A few weeks ago, the tech industry was eagerly anticipating Google's answer to Apple and Samsung's flagship hardware. The iPhone 11 appeared to enjoy a warm reception, while the Galaxy Fold was met with mixed reviews. At the Made by Google 2019 event, the internet search company paraded its collection of new products, which was reportedly headlined by the Pixel 4. All of the features and gimmicks it came with piqued the interest of consumers. However, one of the caveats, as highlighted by experts, is allegedly turning into a subject of contention among users.
It seems that most of the tech journalists who have spent some time using the smartphone as their daily drivers are coming up with similar criticisms. Perhaps the most glaring issue boils down to the poor battery life. Despite marketing the Pixel 4 as a significant update over its predecessor, users are apparently complaining its underwhelming usage time.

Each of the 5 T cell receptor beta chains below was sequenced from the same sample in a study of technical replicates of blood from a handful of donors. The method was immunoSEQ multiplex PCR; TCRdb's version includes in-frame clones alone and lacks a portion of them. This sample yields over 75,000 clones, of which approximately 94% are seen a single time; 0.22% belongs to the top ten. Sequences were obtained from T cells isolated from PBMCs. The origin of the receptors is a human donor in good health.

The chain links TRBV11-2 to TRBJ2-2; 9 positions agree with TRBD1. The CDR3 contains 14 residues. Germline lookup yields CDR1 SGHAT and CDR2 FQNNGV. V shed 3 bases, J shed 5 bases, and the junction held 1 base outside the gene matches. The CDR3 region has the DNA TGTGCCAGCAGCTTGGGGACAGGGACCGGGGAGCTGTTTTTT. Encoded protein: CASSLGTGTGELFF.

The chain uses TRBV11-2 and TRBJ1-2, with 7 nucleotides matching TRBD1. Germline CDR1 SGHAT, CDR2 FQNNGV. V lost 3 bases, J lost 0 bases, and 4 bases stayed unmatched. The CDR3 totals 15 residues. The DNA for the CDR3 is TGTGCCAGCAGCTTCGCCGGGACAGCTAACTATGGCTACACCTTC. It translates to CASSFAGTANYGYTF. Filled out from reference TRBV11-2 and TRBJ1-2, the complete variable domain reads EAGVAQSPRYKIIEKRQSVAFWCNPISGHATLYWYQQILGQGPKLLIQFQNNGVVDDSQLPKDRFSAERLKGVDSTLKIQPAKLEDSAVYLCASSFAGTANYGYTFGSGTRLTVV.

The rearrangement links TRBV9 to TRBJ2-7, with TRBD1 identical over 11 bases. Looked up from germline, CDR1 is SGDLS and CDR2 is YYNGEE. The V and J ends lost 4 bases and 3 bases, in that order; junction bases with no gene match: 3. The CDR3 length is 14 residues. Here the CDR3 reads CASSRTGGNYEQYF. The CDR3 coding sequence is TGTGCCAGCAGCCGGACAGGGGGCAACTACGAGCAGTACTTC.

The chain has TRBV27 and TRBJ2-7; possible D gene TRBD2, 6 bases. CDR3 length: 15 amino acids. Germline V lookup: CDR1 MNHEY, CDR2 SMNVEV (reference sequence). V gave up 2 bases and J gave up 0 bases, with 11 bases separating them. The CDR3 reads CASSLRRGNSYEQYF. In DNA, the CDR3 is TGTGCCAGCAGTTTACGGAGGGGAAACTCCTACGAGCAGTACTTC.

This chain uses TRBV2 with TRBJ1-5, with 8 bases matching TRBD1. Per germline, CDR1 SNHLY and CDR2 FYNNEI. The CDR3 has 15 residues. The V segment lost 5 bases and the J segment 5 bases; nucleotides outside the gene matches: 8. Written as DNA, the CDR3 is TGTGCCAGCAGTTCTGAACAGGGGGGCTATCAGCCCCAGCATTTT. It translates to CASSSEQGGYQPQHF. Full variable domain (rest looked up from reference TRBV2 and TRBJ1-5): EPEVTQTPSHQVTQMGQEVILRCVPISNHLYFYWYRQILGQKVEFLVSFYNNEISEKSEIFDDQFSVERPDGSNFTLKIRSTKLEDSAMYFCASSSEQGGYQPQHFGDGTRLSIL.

A product review from The Guardian pointed out all of the good things about it, which were regrettably marred by its small battery capacity. Some sources stated the fact that most premium models sporting new features and functions often make up for it with a bigger battery.
As manufacturers upgrade components such as displays, audio, sensors and others, the device's power requirements should be taken into account as well. Majority of modern flagship handsets can operate close to almost a day with moderate usage. On the other hand, testing shows the Pixel 4 will require charging in between. Nevertheless, the XL version supposedly fares a little better than the smaller model.
A common observation from analysts suggests Google's engineers were probably too focused on the imaging performance of the new device. In fact, the Pixel series is notably lauded for its ability to take exceptional photos. Ever since the first model came out, the brand has stuck with a single shooter. It is likely that the company wanted to double down on what it does best and upgraded into a dual-camera system.
Battery life is not the only gripe users have about the Pixel 4. There are complaints about how storage size maxes out at 128 GB. Then there are those who are disappointed with the absence of a USB Type-C to 3.5 mm headset adapter. If consumers are willing to overlook any of these problems, then Google's new smartphones might be a good upgrade.